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Religion as a Seed Crystal for Altruistic Cooperation

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  • Pfeuffer, Wolfgang
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    Abstract

    The ability to solve problems of collective action is crucial for economic performance. Growth-fostering behavioral propensities such as respecting property, honoring contracts, or helping others are collectively beneficial but individually costly. The paradigmatic formalization of this rationality gap is provided by the non-iterated Prisoners’ Dilemma, where rational players are locked in at a state of mutual defection while mutual cooperation would be better for everyone. In sporadic, ex-ante anonymous interactions (like in modern large-scale societies), the ‘shadow of the future’ cannot sustain cooperation. Cooperation must be altruistic, in the sense that a cooperator enhances her opponent’s payoff at her own expense. In this piece of work another group selection mechanism is presented that generates and sustains altruism in ex-ante anonymous settings. Assuming that cooperative attitudes are coupled with a preference for participating in costly rituals (religious involvement is taken as an example), interactions take place within two endogenously separated groups. The signaling value of religion in the model derives not from differential costliness but from cooperators’ intrinsic nature of motivation. Noncooperative types have to learn about the matching gains from religious involvement while cooperative types need not. This induces an initial advantage to cooperative/religious types at the beginning of each generation, thereby sustaining altruism in the long run via religious participation.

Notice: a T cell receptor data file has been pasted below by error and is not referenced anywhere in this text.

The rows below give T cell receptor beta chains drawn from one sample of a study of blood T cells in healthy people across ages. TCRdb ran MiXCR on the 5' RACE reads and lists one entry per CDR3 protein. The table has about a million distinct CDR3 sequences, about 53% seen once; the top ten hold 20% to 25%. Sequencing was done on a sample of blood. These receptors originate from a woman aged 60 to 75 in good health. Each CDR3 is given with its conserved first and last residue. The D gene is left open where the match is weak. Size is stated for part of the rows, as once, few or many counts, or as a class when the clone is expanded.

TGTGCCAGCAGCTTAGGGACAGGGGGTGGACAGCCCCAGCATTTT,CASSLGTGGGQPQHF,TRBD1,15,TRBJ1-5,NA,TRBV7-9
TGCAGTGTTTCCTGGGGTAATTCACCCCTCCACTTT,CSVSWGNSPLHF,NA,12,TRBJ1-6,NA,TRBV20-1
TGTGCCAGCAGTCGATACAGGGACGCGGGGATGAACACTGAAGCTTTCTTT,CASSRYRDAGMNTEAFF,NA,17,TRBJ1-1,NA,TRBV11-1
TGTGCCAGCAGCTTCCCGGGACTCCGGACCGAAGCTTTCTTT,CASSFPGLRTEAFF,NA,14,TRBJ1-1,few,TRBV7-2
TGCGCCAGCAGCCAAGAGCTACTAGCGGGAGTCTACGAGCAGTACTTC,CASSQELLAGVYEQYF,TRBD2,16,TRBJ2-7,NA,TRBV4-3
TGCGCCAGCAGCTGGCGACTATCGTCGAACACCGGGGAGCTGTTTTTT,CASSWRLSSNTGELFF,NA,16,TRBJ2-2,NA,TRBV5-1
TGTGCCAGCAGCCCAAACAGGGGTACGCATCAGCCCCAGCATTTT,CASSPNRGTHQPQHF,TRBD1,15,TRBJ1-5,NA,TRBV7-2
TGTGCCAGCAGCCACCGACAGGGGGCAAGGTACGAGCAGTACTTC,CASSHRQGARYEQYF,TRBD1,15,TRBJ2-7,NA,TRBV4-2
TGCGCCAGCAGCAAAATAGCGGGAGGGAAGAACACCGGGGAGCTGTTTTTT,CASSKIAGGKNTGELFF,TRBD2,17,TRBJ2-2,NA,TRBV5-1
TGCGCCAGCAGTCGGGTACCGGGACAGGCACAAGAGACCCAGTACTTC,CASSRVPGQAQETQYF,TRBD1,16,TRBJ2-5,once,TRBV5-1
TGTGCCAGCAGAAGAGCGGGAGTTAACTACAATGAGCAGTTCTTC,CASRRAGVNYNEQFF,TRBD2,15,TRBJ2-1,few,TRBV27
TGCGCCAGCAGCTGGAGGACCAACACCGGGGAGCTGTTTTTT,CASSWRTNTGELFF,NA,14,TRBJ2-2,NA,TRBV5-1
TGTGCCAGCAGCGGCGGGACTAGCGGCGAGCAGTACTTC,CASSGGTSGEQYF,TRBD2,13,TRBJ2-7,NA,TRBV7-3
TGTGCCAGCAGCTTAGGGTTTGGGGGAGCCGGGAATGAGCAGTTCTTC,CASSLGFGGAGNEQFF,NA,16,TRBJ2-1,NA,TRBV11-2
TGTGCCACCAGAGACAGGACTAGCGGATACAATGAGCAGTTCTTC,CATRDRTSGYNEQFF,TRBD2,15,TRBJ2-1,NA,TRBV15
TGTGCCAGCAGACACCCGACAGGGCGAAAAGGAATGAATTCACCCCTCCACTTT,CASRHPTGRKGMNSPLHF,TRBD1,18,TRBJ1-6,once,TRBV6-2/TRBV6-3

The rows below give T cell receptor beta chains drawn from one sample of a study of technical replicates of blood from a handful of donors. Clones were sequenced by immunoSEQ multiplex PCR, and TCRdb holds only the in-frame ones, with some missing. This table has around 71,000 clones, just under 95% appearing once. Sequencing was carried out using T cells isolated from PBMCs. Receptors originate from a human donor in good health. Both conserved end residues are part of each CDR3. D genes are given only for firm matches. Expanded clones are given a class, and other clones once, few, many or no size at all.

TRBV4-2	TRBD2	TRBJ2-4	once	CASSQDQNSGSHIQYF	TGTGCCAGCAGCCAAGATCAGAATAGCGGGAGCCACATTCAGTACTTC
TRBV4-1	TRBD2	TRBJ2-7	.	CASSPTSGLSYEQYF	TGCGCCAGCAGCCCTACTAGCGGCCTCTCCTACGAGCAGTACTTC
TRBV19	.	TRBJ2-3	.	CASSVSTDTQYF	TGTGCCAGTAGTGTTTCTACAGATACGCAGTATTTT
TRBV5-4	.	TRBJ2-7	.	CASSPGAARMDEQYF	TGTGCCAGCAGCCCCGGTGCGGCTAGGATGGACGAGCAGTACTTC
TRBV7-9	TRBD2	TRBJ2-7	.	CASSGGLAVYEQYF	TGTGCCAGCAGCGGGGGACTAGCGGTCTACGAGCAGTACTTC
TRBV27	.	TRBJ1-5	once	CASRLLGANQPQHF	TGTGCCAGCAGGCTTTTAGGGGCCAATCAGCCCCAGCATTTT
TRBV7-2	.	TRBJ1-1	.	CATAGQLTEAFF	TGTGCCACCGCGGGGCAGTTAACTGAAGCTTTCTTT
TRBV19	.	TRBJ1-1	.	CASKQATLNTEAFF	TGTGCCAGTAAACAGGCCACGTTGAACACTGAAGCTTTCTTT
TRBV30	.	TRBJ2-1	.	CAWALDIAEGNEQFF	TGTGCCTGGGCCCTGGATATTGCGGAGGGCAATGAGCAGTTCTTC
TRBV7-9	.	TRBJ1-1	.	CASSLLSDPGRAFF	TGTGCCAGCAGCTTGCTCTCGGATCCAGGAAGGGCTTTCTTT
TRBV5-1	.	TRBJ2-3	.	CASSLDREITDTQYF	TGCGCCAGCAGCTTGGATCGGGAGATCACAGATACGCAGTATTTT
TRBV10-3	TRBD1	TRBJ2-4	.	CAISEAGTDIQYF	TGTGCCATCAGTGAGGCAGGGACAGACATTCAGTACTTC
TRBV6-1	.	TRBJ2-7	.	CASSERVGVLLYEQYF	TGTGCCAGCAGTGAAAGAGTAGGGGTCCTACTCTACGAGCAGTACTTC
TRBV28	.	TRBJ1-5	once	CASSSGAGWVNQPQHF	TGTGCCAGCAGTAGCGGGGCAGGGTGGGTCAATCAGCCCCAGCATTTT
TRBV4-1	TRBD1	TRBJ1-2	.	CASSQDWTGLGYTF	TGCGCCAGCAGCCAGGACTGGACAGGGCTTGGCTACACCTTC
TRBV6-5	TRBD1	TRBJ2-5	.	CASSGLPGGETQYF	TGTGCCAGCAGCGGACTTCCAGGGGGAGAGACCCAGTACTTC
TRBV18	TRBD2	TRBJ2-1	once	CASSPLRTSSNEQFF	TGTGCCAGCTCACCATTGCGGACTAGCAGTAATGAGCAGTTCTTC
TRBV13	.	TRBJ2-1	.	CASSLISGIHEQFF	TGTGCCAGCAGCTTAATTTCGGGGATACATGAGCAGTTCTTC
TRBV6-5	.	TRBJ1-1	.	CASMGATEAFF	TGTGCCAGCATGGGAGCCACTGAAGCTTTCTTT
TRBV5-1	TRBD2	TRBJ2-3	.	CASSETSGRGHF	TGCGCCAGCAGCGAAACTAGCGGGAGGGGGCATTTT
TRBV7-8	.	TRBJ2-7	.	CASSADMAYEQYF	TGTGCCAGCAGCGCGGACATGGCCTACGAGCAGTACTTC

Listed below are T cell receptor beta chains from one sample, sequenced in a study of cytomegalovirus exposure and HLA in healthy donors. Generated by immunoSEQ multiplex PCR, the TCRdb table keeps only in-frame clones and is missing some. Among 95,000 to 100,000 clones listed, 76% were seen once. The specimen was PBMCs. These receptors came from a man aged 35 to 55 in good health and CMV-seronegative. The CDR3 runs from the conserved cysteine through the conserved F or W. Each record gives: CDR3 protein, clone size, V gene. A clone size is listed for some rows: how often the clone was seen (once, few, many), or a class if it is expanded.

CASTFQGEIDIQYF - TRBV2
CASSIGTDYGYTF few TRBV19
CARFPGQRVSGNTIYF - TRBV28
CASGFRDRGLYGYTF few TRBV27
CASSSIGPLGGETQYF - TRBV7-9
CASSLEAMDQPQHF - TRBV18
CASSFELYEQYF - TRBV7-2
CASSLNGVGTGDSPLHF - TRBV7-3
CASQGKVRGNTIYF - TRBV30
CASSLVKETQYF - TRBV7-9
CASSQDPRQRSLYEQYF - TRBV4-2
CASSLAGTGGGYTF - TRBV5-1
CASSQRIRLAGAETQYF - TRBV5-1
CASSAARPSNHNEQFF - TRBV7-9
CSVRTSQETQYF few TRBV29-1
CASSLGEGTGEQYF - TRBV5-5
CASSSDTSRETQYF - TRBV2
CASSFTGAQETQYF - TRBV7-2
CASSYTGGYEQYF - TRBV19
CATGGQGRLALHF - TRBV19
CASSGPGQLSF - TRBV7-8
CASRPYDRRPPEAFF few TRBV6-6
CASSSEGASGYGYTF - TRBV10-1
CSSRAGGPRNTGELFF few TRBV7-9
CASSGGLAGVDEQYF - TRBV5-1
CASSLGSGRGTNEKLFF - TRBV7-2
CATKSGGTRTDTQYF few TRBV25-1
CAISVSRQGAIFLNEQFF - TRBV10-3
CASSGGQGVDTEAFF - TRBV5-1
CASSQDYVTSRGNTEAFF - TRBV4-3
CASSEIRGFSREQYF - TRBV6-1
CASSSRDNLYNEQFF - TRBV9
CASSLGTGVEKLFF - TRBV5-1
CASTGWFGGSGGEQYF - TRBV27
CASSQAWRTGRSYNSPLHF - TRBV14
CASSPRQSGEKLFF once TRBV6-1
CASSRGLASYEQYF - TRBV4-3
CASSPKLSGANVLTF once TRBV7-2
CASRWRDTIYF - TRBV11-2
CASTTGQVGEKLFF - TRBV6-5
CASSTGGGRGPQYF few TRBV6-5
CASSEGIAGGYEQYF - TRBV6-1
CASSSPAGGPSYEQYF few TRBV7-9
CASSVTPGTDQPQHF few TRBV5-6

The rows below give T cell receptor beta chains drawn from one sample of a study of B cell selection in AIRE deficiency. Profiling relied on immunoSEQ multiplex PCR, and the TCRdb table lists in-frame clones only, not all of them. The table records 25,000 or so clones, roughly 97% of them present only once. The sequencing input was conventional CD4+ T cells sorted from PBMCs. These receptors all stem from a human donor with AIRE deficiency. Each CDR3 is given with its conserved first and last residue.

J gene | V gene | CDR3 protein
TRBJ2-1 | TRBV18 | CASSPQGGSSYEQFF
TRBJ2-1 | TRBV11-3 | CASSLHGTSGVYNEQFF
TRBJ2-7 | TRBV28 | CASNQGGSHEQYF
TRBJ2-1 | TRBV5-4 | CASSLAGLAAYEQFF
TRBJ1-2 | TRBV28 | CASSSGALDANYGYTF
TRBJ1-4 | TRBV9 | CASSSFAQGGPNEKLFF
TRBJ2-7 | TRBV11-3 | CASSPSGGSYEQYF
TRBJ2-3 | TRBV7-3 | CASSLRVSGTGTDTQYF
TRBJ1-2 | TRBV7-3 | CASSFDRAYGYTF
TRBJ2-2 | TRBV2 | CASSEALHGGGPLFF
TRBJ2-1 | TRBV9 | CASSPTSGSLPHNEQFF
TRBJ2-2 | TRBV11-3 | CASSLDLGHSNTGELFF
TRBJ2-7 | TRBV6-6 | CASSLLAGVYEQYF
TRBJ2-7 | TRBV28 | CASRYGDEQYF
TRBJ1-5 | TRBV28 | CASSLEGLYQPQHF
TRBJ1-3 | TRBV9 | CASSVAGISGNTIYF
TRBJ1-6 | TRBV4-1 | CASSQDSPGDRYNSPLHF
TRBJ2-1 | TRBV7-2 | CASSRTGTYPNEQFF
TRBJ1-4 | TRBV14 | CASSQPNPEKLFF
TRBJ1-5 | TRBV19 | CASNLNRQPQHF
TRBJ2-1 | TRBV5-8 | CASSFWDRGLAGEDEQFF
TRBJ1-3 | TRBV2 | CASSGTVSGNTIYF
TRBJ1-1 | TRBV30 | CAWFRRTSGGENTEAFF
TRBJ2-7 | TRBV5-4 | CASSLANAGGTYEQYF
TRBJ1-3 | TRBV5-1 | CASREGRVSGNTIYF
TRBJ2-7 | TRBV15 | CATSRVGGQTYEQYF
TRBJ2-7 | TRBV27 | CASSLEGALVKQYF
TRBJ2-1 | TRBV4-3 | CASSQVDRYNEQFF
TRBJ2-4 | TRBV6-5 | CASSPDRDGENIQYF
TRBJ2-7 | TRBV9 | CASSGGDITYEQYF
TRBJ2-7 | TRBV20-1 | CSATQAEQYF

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    File URL: http://edoc.ub.uni-muenchen.de/5788/1/Pfeuffer_Wolfgang.pdf
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    Bibliographic Info

    Paper provided by University of Munich, Department of Economics in its series Munich Dissertations in Economics with number 5788.

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    Date of creation: 24 Jul 2006
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    Handle: RePEc:lmu:dissen:5788

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    Keywords: Altruism; Prisoners' Dilemma; Evolutionary Game Theory; Signaling; Religion;

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    1. Tan, Jonathan H.W. & Vogel, Claudia, 2008. "Religion and trust: An experimental study," Journal of Economic Psychology, Elsevier, vol. 29(6), pages 832-848, December.
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    12. Azzi, Corry & Ehrenberg, Ronald G, 1975. "Household Allocation of Time and Church Attendance," Journal of Political Economy, University of Chicago Press, vol. 83(1), pages 27-56, February.
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    14. Robert J. Barro & Rachel McCleary, 2003. "Religion and Economic Growth," NBER Working Papers 9682, National Bureau of Economic Research, Inc.
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